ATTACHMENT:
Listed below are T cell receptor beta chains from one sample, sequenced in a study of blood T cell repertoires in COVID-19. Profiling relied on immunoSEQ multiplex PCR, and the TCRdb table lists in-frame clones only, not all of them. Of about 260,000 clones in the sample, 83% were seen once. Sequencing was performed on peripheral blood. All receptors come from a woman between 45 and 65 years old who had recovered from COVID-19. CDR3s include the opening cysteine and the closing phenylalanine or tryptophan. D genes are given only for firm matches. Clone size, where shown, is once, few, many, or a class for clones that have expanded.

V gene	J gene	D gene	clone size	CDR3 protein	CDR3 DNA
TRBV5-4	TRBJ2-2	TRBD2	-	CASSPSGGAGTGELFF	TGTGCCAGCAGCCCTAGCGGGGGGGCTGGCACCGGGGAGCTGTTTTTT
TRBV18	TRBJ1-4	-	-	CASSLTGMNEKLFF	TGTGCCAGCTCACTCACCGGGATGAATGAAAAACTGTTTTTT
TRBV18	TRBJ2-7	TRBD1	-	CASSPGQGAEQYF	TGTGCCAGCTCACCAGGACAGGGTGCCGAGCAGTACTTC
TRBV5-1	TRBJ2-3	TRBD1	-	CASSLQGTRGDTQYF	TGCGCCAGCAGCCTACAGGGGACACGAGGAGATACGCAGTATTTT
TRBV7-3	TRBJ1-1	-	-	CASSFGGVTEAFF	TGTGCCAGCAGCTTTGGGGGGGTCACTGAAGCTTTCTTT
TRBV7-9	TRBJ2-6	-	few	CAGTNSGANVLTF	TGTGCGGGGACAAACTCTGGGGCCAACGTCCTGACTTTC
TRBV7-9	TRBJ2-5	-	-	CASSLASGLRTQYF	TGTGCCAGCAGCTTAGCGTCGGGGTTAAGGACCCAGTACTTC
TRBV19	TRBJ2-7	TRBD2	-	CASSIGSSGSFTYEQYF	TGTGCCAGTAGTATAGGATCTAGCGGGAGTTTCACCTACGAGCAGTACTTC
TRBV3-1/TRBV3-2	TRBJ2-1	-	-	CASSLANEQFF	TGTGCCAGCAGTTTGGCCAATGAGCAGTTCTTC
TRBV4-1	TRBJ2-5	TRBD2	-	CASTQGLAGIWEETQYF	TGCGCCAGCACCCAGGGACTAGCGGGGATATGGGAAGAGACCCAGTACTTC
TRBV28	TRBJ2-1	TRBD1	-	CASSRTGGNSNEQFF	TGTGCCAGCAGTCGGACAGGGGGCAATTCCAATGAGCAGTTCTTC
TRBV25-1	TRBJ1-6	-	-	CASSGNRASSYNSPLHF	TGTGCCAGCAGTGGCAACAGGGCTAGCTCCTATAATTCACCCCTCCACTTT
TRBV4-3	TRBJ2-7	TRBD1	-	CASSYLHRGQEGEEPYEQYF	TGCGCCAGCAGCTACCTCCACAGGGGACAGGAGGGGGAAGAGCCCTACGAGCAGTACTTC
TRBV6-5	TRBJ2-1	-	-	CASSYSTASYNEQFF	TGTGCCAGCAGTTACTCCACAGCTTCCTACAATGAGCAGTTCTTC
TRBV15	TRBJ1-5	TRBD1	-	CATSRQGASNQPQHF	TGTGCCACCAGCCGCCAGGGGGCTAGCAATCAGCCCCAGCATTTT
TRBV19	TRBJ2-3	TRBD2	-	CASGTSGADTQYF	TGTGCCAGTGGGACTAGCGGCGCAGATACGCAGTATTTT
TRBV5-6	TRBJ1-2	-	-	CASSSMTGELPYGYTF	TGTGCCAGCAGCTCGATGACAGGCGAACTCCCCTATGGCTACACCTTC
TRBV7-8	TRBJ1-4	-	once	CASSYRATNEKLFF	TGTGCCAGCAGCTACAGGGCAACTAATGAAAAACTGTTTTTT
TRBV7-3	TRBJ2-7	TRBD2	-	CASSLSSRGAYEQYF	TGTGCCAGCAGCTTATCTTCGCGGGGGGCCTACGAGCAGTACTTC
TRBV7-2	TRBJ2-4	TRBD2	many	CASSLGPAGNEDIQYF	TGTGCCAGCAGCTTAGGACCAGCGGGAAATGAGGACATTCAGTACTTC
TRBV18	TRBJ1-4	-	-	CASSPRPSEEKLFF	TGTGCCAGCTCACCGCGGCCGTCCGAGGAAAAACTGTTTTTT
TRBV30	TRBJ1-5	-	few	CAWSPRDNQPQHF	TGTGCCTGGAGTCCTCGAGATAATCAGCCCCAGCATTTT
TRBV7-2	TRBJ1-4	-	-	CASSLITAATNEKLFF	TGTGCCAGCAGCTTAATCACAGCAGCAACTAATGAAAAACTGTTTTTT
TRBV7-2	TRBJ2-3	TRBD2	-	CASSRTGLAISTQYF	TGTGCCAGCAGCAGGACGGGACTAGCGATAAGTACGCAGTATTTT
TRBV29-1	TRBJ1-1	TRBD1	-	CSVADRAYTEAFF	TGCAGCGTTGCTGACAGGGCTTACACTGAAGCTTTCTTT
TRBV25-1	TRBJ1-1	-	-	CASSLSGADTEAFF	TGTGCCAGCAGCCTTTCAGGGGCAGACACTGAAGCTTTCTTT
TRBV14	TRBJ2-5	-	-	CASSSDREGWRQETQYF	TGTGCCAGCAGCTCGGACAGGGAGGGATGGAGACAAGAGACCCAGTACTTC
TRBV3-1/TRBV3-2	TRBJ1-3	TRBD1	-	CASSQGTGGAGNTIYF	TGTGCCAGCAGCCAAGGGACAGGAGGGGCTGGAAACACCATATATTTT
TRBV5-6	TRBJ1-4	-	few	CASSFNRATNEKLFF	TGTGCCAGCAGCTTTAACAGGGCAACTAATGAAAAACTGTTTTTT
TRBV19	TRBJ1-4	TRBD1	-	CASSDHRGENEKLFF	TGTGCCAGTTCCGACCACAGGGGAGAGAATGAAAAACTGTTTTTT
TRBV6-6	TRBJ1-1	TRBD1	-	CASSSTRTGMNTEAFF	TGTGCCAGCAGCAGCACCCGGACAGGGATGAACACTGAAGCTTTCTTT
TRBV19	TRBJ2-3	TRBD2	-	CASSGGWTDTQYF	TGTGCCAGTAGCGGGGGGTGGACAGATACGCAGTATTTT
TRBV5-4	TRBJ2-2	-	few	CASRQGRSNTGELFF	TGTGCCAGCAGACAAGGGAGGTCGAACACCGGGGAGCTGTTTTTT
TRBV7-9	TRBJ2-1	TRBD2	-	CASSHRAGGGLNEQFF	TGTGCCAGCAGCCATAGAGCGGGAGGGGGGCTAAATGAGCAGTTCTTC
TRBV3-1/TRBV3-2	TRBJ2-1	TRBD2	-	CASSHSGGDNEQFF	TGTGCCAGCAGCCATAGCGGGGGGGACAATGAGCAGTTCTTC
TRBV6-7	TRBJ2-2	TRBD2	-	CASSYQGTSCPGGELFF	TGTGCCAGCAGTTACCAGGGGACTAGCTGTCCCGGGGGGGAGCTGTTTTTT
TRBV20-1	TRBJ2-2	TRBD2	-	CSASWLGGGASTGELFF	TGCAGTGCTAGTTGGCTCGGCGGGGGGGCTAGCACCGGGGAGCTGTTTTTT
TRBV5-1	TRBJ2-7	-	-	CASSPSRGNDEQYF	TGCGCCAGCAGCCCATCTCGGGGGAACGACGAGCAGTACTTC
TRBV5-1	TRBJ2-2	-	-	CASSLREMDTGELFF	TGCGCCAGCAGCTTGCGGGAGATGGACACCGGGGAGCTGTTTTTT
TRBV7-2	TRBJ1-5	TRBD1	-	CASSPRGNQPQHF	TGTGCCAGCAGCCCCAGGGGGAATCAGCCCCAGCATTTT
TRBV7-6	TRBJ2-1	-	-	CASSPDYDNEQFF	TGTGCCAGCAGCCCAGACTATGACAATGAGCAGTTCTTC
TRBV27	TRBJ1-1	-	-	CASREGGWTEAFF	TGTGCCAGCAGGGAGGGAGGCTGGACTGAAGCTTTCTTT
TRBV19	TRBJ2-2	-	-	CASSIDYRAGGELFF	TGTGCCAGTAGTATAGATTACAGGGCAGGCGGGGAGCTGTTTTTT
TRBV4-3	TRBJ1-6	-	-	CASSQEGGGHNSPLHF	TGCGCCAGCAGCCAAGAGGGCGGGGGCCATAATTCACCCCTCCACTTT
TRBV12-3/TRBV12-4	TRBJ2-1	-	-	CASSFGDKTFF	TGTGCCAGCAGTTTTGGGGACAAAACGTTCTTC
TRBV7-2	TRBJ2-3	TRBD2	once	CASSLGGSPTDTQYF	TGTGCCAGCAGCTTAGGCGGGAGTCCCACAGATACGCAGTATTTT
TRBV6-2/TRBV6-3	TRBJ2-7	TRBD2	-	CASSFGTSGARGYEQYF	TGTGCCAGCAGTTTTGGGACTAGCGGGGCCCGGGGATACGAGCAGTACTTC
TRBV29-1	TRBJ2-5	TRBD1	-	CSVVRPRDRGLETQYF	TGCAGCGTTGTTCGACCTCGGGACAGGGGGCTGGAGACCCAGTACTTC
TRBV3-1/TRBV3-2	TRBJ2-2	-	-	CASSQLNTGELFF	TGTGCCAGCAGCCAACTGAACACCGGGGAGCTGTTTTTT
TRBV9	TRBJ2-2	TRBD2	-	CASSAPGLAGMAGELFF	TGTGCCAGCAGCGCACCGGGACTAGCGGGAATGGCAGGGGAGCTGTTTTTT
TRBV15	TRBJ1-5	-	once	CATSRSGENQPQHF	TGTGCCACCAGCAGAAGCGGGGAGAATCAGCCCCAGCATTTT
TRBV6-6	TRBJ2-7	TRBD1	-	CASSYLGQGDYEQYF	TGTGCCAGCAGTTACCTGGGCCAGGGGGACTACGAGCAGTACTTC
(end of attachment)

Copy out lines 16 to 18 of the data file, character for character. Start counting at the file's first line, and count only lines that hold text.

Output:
TRBV6-5	TRBJ2-1	-	-	CASSYSTASYNEQFF	TGTGCCAGCAGTTACTCCACAGCTTCCTACAATGAGCAGTTCTTC
TRBV15	TRBJ1-5	TRBD1	-	CATSRQGASNQPQHF	TGTGCCACCAGCCGCCAGGGGGCTAGCAATCAGCCCCAGCATTTT
TRBV19	TRBJ2-3	TRBD2	-	CASGTSGADTQYF	TGTGCCAGTGGGACTAGCGGCGCAGATACGCAGTATTTT